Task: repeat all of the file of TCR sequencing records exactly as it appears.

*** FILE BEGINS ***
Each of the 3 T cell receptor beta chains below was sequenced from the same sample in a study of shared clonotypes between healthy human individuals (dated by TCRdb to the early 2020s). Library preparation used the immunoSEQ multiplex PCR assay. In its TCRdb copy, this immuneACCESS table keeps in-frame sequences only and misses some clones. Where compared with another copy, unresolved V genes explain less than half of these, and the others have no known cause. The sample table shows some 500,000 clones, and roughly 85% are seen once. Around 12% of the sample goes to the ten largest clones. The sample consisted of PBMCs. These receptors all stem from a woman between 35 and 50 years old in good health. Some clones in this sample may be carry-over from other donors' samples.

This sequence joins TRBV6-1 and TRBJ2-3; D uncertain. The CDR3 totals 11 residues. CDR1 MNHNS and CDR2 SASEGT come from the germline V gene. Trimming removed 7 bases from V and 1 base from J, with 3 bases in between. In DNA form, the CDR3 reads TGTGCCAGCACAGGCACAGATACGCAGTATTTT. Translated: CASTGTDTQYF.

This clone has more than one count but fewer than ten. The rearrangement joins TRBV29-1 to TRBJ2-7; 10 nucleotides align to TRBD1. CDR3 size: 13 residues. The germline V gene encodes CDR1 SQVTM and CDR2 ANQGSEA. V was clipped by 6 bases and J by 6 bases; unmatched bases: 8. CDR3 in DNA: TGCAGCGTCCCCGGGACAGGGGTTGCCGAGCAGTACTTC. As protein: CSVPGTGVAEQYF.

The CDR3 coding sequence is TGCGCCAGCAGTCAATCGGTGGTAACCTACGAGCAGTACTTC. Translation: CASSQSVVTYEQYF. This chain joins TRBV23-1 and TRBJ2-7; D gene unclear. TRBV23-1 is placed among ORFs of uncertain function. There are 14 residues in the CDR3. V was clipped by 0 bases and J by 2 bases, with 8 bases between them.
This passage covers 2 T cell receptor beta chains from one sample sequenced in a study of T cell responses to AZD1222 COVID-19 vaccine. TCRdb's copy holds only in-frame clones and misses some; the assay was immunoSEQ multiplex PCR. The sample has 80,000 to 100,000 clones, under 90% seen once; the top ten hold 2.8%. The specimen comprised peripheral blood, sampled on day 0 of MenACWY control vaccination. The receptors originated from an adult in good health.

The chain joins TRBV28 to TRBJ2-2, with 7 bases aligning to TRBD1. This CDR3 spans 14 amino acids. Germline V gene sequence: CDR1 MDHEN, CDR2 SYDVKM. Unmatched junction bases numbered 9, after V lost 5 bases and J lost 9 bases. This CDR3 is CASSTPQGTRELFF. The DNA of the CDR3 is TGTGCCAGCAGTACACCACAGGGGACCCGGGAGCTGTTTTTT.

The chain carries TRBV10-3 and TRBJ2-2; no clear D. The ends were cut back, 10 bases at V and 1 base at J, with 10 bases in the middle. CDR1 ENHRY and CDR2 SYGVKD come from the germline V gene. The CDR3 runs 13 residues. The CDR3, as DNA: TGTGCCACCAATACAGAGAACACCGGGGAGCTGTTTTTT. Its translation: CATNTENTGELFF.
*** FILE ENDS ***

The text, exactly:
Each of the 3 T cell receptor beta chains below was sequenced from the same sample in a study of shared clonotypes between healthy human individuals (dated by TCRdb to the early 2020s). Library preparation used the immunoSEQ multiplex PCR assay. In its TCRdb copy, this immuneACCESS table keeps in-frame sequences only and misses some clones. Where compared with another copy, unresolved V genes explain less than half of these, and the others have no known cause. The sample table shows some 500,000 clones, and roughly 85% are seen once. Around 12% of the sample goes to the ten largest clones. The sample consisted of PBMCs. These receptors all stem from a woman between 35 and 50 years old in good health. Some clones in this sample may be carry-over from other donors' samples.

This sequence joins TRBV6-1 and TRBJ2-3; D uncertain. The CDR3 totals 11 residues. CDR1 MNHNS and CDR2 SASEGT come from the germline V gene. Trimming removed 7 bases from V and 1 base from J, with 3 bases in between. In DNA form, the CDR3 reads TGTGCCAGCACAGGCACAGATACGCAGTATTTT. Translated: CASTGTDTQYF.

This clone has more than one count but fewer than ten. The rearrangement joins TRBV29-1 to TRBJ2-7; 10 nucleotides align to TRBD1. CDR3 size: 13 residues. The germline V gene encodes CDR1 SQVTM and CDR2 ANQGSEA. V was clipped by 6 bases and J by 6 bases; unmatched bases: 8. CDR3 in DNA: TGCAGCGTCCCCGGGACAGGGGTTGCCGAGCAGTACTTC. As protein: CSVPGTGVAEQYF.

The CDR3 coding sequence is TGCGCCAGCAGTCAATCGGTGGTAACCTACGAGCAGTACTTC. Translation: CASSQSVVTYEQYF. This chain joins TRBV23-1 and TRBJ2-7; D gene unclear. TRBV23-1 is placed among ORFs of uncertain function. There are 14 residues in the CDR3. V was clipped by 0 bases and J by 2 bases, with 8 bases between them.
This passage covers 2 T cell receptor beta chains from one sample sequenced in a study of T cell responses to AZD1222 COVID-19 vaccine. TCRdb's copy holds only in-frame clones and misses some; the assay was immunoSEQ multiplex PCR. The sample has 80,000 to 100,000 clones, under 90% seen once; the top ten hold 2.8%. The specimen comprised peripheral blood, sampled on day 0 of MenACWY control vaccination. The receptors originated from an adult in good health.

The chain joins TRBV28 to TRBJ2-2, with 7 bases aligning to TRBD1. This CDR3 spans 14 amino acids. Germline V gene sequence: CDR1 MDHEN, CDR2 SYDVKM. Unmatched junction bases numbered 9, after V lost 5 bases and J lost 9 bases. This CDR3 is CASSTPQGTRELFF. The DNA of the CDR3 is TGTGCCAGCAGTACACCACAGGGGACCCGGGAGCTGTTTTTT.

The chain carries TRBV10-3 and TRBJ2-2; no clear D. The ends were cut back, 10 bases at V and 1 base at J, with 10 bases in the middle. CDR1 ENHRY and CDR2 SYGVKD come from the germline V gene. The CDR3 runs 13 residues. The CDR3, as DNA: TGTGCCACCAATACAGAGAACACCGGGGAGCTGTTTTTT. Its translation: CATNTENTGELFF.